12/31/2013 11:00 am ET Updated Mar 08, 2014

Breast Cancer's New Buzz Words: Chronic Disease

My initial diagnosis of breast cancer was devastating. The memory of the phone call telling me I needed to come into see my doctor the very next day (following the 10 days of waiting for the results from a biopsy) is still embedded in my mind. It was pretty easy to figure out that the test was positive. They usually reveal to you the results via telephone if the tests are negative... right?

And so I prepared myself for what I thought was to be the fight of my life. I had two teenage daughters and a son with autism at the time. I didn't spend much time thinking of the treatment itself. I just needed to get rid of the cancer. My doctors told me that was the plan and it was treatable. Sure... I was diagnosed with Stage IIIa lobular blah, blah, blah.

I knew I would lose my hair and eventually my boobs. I remember crying not because I thought I was going to die. I just knew I was going to die. What I cried about were the thoughts of everything I was going to miss.

After all of the treatments were completed, which occurred over about a nine month period, I received news that the cancer was gone. I was cancer free.

However, the anxiety of a recurrence or metastatic breast cancer lingered. I saw it as a large black circle in the back of my head. Each time I advanced from my oncologist office with a shortened appointment date, as in going from three months to six months and then to a yearly appointment, the circle grew ever decreasingly smaller. Finally, the visual in my head shrunk to just a black dot, albeit still there. I began to breathe a little easier.

I celebrated my seventh year as a survivor this past October. I had been training for my first Disney Marathon. I've done three half marathons (all Disney) and a 26.2 was (still is) on my bucket list. As a runner, one often experiences pain of some sort, i.e. plantar fasciitis, knee pain, hips and so on. My latest pain started in July. I thought it was sciatica. The symptoms were identical according to the web sites I visited. With my health insurance deductible being $3,500.00, I chose not to seek out medical help after weeks (months) of pain. And so I iced my ass, stretched and I believed it would go away... not too bright for a cancer survivor who incidentally stopped taking Tamoxifen a year earlier per protocol.

I finally got to the point that I called my doctor who gave me a shot of Tramadol in my butt for the pain, he also thinking it may be sciatica. The pain didn't go away and so an x-ray was ordered. Now, since my initial diagnosis, I get to take several medications that increase my quality of life. However, if I don't get my labs done on time or have scans that have been ordered, my doctor will not prescribe my meds. I guess that makes him a good doctor, but it can be annoying. Just give me my drugs please! Hello, I'm a cancer survivor.

Not taking any chances regarding my meds, the x-ray was done. This time my doctor called me himself telling me my cancer had metastasized to my pelvic bone and that it wasn't my sciatica at all. What? No office visit?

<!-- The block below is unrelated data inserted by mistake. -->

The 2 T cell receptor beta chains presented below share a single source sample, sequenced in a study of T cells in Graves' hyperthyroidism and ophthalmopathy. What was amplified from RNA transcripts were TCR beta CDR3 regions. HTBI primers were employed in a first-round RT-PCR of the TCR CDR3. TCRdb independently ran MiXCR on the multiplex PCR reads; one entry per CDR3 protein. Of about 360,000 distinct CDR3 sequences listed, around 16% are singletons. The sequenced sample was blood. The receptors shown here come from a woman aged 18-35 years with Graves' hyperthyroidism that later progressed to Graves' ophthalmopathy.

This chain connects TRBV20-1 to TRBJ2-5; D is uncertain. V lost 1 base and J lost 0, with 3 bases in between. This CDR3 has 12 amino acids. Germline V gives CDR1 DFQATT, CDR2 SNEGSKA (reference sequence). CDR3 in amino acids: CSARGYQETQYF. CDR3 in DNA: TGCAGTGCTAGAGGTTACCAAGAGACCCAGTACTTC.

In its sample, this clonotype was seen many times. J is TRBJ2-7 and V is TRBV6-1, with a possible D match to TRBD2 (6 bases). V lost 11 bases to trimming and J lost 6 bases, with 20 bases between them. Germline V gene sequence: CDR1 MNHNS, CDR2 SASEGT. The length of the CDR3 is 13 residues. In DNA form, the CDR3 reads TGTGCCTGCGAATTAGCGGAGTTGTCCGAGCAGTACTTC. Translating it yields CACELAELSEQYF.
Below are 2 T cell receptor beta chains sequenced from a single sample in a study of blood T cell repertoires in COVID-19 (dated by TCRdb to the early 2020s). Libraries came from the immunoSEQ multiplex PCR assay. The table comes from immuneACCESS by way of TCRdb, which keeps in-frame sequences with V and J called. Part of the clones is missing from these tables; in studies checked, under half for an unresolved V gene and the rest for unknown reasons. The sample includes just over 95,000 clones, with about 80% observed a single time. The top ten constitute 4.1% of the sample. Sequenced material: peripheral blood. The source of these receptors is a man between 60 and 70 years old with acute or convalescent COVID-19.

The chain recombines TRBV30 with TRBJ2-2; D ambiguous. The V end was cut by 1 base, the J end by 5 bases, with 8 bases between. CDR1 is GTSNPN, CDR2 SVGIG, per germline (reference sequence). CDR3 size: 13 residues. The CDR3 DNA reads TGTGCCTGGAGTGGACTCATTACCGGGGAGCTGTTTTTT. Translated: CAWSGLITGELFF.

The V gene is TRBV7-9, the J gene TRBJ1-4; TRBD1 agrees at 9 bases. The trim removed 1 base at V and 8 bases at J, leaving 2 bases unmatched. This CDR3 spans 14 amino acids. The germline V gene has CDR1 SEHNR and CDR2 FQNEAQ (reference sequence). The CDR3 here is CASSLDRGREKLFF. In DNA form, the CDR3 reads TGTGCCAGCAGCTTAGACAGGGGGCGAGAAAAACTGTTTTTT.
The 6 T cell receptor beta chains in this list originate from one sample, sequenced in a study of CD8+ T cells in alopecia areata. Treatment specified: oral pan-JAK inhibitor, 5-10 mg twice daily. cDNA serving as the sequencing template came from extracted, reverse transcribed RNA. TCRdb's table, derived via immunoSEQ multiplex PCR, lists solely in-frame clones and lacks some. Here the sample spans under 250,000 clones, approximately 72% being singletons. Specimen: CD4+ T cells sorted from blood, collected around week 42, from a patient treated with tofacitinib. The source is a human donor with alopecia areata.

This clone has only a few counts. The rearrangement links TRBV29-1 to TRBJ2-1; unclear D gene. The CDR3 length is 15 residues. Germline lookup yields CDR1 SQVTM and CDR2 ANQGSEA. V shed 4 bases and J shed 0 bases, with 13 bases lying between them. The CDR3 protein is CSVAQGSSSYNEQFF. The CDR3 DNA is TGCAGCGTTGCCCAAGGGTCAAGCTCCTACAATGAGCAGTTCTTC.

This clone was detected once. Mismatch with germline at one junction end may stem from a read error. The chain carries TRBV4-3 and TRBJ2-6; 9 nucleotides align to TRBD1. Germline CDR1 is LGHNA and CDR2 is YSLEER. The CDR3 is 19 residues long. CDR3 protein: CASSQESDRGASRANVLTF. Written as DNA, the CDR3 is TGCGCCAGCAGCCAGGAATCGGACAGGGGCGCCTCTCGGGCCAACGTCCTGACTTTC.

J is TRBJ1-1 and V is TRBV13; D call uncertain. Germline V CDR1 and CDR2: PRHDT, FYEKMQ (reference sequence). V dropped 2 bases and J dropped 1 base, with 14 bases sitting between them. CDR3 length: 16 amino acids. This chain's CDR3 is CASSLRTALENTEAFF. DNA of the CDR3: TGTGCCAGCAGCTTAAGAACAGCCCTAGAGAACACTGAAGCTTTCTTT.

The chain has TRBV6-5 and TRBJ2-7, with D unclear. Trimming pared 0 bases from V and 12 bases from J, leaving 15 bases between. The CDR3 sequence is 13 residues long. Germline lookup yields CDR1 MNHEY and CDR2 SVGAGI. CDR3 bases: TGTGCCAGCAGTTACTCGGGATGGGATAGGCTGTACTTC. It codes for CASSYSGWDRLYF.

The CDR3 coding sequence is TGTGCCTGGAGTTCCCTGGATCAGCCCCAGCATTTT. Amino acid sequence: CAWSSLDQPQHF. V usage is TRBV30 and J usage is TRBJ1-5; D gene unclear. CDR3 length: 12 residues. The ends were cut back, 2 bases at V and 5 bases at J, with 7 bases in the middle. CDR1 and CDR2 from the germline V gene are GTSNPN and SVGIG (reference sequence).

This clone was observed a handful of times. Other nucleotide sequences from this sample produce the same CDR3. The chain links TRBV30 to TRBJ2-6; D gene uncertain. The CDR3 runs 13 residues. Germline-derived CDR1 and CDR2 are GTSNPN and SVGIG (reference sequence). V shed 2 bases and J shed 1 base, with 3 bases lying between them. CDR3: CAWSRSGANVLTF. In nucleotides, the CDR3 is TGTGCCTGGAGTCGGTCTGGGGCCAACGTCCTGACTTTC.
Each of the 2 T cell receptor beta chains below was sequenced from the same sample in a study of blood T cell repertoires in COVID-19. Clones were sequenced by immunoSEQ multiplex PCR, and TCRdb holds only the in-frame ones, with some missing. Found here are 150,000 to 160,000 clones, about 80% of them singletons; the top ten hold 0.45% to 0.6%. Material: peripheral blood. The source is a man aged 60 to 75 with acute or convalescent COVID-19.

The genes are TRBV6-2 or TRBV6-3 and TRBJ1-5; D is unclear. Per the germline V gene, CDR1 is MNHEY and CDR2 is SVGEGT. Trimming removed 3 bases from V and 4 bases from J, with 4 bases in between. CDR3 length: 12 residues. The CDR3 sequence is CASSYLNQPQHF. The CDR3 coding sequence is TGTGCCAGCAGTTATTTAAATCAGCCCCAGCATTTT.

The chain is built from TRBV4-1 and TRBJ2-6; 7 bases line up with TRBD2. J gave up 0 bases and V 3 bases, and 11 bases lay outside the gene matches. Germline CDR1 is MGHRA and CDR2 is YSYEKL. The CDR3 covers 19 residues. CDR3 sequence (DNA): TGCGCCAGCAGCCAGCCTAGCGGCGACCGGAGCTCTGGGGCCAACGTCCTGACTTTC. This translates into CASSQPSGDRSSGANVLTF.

My cancer is back. It has metastasized! Crap!

And so it was again time for treatment. I had a CT PET scan which showed my pelvic bone had been eaten away (enough to present a potential critical structural problem) causing me to need a walker along with a spot on my spine and a lymph node in my neck. End result, my ER positive breast cancer is now at a Stage IV.

What does that really mean? Doesn't that usually mean I'm toast? There is no cure. All of my doctors told me they now treat this as a chronic disease.

I've been reading about these new buzz words (chronic disease) a lot on Twitter and other reputable medical sites. Some people like the new term "chronic disease" and some don't.

I like "chronic disease." It's easier for me to visualize my mortality not as something that is going to come quickly but as something I can live with. That is the key word... LIVE. I'm tired of living my life with the dark circle getting smaller, now returning back to its original size. I'd like the dark circle to go away.

I've completed my radiation, I have had the surgery to remove the lymph node in my neck and I will be on meds for the rest of my life. I will need to have a shot in my arm to regrow my bones every four weeks for the next two years. My pelvic bone is healing and I can go back to the gym (slowly). I still have every intention of running my Disney Marathon. Tell me I can't. I have lived seven years since my first diagnosis. It's more than what I thought I was going to get.

I now feel myself getting stronger every day. My emotional state is also getting stronger every day because I don't see death... I hear chronic disease. There is no battle or war on cancer in my body. It's just a disease that I have. It's a disease that must be managed for as long as it can be until a cure (which I believe is nearby) can be found.

If I die from this, I will die from a disease. People get diseases all the time
I have metastatic breast cancer. So what! I have a chronic disease.

Dr. Susan Love tweeted a great audio you should listen to if you have time.

For more information about or to contact Lisa Masters visit here.

Follow her on Facebook : Buildaboob after the cure.